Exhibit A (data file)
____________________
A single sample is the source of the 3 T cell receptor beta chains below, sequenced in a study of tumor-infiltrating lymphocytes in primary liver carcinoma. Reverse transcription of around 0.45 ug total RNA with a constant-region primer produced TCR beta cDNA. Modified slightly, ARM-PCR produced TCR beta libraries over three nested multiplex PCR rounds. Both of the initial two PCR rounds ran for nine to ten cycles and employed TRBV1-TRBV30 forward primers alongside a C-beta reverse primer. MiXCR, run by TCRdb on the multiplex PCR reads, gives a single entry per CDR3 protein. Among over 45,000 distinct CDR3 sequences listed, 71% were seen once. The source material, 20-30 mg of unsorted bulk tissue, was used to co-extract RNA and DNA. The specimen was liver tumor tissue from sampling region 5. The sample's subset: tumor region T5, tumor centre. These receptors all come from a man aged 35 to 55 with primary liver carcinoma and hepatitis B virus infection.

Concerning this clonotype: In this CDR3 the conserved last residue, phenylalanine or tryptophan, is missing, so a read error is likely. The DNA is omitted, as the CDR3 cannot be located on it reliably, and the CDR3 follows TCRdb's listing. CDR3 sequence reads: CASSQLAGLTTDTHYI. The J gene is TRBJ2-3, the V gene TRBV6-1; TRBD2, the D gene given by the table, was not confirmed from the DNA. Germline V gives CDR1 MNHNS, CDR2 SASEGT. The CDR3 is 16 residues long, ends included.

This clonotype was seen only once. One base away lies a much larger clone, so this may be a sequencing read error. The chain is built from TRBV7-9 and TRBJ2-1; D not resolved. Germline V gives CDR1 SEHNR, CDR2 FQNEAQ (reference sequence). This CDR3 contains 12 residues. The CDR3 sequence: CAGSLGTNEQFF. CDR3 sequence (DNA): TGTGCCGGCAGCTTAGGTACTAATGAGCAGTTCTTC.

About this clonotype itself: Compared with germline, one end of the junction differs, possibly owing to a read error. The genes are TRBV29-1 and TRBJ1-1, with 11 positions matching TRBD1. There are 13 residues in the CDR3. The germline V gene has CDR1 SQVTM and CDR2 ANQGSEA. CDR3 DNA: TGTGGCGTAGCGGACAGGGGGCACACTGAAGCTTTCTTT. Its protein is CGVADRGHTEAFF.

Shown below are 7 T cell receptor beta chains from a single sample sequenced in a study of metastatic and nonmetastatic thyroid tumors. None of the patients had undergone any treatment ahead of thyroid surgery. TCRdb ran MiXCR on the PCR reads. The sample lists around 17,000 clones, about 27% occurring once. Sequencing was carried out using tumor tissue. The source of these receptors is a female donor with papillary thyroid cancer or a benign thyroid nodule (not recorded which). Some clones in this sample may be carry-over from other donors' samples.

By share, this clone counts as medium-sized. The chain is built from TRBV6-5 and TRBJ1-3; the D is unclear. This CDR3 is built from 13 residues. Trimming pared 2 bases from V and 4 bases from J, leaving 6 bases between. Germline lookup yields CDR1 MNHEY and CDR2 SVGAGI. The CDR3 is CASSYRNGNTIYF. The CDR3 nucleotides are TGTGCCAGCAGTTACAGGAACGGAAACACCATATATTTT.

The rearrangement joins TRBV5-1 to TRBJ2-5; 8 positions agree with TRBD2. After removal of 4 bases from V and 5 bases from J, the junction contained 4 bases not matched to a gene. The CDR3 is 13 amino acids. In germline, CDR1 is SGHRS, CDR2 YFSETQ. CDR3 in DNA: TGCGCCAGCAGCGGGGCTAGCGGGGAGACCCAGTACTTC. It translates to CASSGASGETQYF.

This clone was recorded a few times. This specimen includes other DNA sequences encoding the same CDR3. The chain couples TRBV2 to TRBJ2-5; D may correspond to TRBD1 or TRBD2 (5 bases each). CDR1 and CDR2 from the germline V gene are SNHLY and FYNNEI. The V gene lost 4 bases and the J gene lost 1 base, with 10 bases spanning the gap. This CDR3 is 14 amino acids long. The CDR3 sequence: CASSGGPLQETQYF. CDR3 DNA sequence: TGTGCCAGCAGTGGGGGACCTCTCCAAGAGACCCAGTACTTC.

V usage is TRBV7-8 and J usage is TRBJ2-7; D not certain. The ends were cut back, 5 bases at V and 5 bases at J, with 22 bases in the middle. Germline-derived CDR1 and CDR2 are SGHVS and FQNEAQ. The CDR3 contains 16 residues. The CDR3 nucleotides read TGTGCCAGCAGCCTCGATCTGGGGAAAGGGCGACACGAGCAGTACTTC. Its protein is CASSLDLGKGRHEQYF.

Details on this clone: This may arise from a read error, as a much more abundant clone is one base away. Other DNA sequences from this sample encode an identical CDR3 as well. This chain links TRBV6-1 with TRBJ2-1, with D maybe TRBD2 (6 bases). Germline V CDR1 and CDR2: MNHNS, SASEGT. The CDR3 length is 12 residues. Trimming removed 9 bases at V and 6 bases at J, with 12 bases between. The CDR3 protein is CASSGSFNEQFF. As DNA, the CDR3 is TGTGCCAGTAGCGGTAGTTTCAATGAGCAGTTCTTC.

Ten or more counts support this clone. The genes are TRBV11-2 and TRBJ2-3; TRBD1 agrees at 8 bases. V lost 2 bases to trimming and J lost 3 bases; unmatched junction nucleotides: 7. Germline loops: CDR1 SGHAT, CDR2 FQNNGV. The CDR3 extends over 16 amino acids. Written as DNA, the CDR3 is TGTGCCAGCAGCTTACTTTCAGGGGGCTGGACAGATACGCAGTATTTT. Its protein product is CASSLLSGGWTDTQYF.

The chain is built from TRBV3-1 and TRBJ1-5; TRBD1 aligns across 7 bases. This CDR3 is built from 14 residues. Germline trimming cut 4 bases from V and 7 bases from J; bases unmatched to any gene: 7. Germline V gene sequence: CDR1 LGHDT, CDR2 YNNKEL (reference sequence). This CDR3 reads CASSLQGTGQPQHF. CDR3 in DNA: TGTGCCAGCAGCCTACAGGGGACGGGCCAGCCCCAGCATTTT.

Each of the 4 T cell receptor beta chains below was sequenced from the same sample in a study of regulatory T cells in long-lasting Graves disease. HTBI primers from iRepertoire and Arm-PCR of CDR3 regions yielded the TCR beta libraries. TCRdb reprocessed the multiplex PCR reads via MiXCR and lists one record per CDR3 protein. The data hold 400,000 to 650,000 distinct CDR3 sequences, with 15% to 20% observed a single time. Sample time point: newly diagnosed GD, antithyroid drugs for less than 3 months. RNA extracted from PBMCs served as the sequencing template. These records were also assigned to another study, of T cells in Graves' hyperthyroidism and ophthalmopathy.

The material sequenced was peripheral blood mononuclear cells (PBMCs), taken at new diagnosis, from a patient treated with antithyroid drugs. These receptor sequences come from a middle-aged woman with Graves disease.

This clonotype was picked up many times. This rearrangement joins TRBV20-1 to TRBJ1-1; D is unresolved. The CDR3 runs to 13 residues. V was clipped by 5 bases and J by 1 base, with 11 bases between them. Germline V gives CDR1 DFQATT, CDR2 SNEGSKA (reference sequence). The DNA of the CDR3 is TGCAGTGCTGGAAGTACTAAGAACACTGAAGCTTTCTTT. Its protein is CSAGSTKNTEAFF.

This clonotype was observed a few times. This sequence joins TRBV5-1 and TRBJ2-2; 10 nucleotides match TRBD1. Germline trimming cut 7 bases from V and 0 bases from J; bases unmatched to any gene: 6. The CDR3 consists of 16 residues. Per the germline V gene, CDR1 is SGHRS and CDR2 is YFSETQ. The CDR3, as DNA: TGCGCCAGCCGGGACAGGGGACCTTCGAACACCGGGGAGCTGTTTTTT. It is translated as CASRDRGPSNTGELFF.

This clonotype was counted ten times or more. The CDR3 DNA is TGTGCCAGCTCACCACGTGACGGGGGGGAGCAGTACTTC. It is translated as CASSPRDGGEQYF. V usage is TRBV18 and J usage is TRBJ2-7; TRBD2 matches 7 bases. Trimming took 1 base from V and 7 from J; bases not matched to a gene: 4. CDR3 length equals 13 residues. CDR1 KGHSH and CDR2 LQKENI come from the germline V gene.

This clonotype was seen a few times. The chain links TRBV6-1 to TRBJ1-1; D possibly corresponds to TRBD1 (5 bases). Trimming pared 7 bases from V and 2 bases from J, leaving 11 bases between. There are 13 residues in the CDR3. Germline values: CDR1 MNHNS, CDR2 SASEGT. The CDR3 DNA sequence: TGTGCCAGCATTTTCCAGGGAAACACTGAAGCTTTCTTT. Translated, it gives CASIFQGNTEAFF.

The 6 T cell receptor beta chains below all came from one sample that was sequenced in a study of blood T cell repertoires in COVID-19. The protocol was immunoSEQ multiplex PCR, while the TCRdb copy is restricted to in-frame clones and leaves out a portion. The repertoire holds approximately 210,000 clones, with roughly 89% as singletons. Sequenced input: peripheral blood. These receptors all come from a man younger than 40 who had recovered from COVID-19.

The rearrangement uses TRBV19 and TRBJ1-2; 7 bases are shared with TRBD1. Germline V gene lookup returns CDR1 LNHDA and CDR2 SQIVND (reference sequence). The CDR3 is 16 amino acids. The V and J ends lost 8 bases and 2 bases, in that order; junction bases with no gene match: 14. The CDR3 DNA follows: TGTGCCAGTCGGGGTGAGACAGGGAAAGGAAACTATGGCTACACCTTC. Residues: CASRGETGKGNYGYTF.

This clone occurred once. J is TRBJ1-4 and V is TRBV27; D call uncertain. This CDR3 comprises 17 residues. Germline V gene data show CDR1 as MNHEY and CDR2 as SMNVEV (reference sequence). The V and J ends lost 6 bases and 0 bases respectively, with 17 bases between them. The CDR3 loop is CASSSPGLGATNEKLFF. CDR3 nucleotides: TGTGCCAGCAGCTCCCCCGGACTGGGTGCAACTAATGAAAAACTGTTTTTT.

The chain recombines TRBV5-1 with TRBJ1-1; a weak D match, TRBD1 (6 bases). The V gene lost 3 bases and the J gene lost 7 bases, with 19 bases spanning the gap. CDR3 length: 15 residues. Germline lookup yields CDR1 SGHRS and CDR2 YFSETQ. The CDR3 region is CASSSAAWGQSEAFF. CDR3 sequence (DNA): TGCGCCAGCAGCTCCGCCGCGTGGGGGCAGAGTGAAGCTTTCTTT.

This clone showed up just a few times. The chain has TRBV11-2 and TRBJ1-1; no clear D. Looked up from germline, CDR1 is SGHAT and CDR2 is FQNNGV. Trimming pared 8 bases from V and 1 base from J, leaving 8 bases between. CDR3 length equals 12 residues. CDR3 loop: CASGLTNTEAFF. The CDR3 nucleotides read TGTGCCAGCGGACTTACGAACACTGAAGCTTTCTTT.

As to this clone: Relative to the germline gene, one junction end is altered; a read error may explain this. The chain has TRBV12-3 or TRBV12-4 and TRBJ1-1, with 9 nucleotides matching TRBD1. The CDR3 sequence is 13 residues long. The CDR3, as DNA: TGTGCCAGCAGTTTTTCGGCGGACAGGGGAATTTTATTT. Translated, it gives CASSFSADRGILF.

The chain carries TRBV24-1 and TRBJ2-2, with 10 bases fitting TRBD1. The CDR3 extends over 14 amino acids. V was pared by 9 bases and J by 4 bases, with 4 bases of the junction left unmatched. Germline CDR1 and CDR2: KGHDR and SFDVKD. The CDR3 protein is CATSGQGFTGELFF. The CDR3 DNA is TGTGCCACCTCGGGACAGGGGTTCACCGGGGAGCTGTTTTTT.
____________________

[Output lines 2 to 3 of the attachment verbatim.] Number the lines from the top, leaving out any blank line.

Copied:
Concerning this clonotype: In this CDR3 the conserved last residue, phenylalanine or tryptophan, is missing, so a read error is likely. The DNA is omitted, as the CDR3 cannot be located on it reliably, and the CDR3 follows TCRdb's listing. CDR3 sequence reads: CASSQLAGLTTDTHYI. The J gene is TRBJ2-3, the V gene TRBV6-1; TRBD2, the D gene given by the table, was not confirmed from the DNA. Germline V gives CDR1 MNHNS, CDR2 SASEGT. The CDR3 is 16 residues long, ends included.

This clonotype was seen only once. One base away lies a much larger clone, so this may be a sequencing read error. The chain is built from TRBV7-9 and TRBJ2-1; D not resolved. Germline V gives CDR1 SEHNR, CDR2 FQNEAQ (reference sequence). This CDR3 contains 12 residues. The CDR3 sequence: CAGSLGTNEQFF. CDR3 sequence (DNA): TGTGCCGGCAGCTTAGGTACTAATGAGCAGTTCTTC.